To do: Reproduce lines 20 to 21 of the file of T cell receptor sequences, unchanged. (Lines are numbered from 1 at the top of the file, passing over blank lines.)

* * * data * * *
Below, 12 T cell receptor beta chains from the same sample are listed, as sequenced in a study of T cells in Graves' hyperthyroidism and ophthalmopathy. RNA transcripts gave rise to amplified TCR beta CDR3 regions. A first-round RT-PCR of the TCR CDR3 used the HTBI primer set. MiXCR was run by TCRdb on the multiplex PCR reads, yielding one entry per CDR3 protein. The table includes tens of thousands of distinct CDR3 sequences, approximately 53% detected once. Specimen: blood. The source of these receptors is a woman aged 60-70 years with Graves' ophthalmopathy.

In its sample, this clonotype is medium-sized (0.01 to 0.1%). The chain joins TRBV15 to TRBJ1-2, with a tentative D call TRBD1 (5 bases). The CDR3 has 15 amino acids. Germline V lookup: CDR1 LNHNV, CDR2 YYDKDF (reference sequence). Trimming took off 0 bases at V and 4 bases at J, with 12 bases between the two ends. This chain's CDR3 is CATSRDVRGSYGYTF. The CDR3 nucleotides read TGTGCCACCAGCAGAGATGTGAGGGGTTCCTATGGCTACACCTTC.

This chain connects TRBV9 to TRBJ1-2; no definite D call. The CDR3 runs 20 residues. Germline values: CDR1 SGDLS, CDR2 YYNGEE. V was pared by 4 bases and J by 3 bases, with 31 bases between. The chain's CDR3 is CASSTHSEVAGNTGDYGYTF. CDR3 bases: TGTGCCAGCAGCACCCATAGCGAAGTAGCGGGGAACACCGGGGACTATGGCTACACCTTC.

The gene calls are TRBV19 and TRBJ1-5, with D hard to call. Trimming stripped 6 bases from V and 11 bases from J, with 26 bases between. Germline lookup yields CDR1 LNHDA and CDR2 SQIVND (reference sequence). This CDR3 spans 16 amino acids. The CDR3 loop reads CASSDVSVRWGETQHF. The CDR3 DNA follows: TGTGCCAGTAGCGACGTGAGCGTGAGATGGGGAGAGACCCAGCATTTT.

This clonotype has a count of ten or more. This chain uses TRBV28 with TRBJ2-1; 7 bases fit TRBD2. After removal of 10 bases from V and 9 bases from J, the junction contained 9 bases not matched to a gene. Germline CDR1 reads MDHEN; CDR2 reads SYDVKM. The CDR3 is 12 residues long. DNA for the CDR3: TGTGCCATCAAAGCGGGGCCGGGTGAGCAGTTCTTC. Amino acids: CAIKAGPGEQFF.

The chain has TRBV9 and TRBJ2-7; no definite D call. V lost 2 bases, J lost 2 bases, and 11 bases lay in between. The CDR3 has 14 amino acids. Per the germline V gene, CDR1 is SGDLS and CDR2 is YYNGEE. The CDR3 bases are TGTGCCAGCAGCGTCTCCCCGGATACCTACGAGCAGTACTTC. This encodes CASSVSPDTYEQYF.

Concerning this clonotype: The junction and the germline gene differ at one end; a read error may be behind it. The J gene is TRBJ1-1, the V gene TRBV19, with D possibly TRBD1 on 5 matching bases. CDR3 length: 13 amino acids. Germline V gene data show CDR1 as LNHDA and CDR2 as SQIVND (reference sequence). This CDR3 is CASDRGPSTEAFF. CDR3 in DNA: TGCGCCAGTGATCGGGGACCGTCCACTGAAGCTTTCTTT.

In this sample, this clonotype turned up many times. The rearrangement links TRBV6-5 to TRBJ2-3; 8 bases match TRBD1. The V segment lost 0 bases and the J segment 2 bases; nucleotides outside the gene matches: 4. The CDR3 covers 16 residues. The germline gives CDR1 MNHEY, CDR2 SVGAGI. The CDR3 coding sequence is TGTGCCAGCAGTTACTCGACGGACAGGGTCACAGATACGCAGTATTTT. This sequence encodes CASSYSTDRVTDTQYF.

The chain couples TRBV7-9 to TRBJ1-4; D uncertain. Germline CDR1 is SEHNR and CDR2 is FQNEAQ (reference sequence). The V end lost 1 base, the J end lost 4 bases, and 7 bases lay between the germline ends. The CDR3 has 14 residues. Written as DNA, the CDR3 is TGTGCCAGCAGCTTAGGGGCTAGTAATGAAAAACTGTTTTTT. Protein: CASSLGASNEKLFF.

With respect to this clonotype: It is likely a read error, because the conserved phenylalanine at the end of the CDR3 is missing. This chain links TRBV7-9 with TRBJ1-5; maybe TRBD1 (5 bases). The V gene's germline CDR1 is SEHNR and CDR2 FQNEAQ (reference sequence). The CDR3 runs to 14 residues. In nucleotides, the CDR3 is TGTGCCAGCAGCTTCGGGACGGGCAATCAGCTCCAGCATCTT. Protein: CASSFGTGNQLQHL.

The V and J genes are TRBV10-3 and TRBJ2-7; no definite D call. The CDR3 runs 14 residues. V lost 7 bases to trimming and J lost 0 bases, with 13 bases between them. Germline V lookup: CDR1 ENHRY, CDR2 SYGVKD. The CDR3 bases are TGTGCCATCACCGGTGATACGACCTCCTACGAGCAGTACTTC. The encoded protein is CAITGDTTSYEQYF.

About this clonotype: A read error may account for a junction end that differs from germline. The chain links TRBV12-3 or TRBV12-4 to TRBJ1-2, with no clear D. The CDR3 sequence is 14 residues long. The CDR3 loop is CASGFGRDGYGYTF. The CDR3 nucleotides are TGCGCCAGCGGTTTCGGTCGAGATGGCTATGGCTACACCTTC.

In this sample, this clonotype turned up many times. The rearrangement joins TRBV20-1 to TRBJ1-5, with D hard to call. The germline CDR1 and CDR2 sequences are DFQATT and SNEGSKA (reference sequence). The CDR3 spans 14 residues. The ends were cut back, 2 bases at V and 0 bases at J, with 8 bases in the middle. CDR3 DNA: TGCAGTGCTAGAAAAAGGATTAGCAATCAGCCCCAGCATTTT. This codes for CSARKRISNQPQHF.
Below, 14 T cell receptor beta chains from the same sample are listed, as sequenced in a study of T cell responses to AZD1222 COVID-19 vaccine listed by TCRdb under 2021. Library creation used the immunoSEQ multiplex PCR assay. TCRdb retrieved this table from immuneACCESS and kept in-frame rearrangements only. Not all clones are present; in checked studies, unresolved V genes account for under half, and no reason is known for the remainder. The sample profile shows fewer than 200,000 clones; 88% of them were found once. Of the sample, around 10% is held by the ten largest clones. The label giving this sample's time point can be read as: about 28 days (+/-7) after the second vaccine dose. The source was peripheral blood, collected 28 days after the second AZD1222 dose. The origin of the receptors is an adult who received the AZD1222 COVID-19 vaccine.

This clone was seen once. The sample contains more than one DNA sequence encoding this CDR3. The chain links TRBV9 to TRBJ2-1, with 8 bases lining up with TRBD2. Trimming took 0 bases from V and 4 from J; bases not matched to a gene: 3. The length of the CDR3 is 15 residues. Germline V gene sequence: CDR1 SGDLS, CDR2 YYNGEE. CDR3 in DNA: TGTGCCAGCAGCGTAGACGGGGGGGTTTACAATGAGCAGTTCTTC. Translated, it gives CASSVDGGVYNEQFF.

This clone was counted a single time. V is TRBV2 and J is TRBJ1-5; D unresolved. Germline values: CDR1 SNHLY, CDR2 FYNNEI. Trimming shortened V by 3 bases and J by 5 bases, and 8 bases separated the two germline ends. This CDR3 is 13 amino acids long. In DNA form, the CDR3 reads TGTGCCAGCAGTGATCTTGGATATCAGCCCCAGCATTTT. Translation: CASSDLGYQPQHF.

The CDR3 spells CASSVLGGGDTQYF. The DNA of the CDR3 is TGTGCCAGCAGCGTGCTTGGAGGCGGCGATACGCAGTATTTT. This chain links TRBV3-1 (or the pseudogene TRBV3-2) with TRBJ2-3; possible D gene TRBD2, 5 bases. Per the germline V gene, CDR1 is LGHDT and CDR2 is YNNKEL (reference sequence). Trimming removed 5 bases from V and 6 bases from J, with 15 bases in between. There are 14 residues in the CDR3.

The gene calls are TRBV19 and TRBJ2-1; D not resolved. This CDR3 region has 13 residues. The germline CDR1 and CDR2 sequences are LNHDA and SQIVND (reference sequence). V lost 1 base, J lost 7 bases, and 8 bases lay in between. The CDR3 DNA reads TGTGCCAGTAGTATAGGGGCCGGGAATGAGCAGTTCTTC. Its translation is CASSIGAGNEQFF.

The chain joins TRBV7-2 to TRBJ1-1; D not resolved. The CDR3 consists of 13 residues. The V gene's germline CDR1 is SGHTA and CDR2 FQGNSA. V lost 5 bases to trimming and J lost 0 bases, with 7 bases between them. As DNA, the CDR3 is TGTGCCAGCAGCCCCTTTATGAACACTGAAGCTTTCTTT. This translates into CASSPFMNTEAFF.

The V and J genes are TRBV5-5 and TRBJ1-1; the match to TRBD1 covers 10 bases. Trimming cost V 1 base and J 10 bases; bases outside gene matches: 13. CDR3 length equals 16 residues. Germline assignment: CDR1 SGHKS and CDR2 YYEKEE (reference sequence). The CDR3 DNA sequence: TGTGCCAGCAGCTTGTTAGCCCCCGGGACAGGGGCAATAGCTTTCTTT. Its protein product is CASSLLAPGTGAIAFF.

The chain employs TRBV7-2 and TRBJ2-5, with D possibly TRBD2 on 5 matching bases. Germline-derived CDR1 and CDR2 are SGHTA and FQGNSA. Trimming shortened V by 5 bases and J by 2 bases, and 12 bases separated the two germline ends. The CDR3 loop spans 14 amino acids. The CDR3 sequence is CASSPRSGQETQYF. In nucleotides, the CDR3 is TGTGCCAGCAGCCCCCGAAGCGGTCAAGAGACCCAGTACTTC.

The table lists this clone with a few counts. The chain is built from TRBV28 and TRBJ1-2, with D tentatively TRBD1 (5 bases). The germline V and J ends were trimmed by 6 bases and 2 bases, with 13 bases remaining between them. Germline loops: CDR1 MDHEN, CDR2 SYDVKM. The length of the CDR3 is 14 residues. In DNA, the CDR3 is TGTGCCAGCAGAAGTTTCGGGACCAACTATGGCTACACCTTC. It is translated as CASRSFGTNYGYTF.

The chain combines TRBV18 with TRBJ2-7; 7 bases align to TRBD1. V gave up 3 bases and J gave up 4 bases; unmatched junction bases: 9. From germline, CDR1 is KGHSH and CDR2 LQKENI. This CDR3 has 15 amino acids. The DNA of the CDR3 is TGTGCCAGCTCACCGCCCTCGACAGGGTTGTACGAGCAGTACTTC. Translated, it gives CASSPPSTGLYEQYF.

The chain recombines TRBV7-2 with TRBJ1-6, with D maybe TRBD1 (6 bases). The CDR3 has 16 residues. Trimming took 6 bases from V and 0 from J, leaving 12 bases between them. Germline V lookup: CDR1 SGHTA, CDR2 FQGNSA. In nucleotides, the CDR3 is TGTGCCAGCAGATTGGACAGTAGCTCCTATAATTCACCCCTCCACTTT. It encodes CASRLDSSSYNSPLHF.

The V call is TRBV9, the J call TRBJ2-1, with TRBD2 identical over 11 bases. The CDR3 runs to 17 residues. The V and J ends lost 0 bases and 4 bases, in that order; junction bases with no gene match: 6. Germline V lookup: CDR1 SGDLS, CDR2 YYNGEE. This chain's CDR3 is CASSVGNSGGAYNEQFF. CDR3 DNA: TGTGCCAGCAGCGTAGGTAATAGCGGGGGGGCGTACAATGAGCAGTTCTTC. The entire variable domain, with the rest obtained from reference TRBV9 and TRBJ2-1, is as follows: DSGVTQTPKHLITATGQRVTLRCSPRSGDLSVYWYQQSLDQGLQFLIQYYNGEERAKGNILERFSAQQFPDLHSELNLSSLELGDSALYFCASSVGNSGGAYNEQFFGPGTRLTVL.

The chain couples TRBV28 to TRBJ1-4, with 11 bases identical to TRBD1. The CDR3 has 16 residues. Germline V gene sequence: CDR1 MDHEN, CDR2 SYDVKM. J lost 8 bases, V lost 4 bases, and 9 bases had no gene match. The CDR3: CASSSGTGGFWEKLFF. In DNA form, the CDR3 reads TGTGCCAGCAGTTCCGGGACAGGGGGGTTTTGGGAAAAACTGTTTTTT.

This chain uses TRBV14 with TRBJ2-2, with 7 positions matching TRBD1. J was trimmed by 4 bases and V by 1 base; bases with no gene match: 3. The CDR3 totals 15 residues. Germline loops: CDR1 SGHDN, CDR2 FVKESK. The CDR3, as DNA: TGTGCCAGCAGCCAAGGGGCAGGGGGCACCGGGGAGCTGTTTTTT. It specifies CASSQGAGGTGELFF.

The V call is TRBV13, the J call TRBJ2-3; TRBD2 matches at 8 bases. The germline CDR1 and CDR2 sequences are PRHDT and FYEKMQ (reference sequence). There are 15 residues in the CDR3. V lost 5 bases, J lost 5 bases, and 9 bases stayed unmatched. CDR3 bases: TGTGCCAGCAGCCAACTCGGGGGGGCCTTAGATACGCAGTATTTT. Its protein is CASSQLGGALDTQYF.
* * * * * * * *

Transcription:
The V and J genes are TRBV5-5 and TRBJ1-1; the match to TRBD1 covers 10 bases. Trimming cost V 1 base and J 10 bases; bases outside gene matches: 13. CDR3 length equals 16 residues. Germline assignment: CDR1 SGHKS and CDR2 YYEKEE (reference sequence). The CDR3 DNA sequence: TGTGCCAGCAGCTTGTTAGCCCCCGGGACAGGGGCAATAGCTTTCTTT. Its protein product is CASSLLAPGTGAIAFF.

The chain employs TRBV7-2 and TRBJ2-5, with D possibly TRBD2 on 5 matching bases. Germline-derived CDR1 and CDR2 are SGHTA and FQGNSA. Trimming shortened V by 5 bases and J by 2 bases, and 12 bases separated the two germline ends. The CDR3 loop spans 14 amino acids. The CDR3 sequence is CASSPRSGQETQYF. In nucleotides, the CDR3 is TGTGCCAGCAGCCCCCGAAGCGGTCAAGAGACCCAGTACTTC.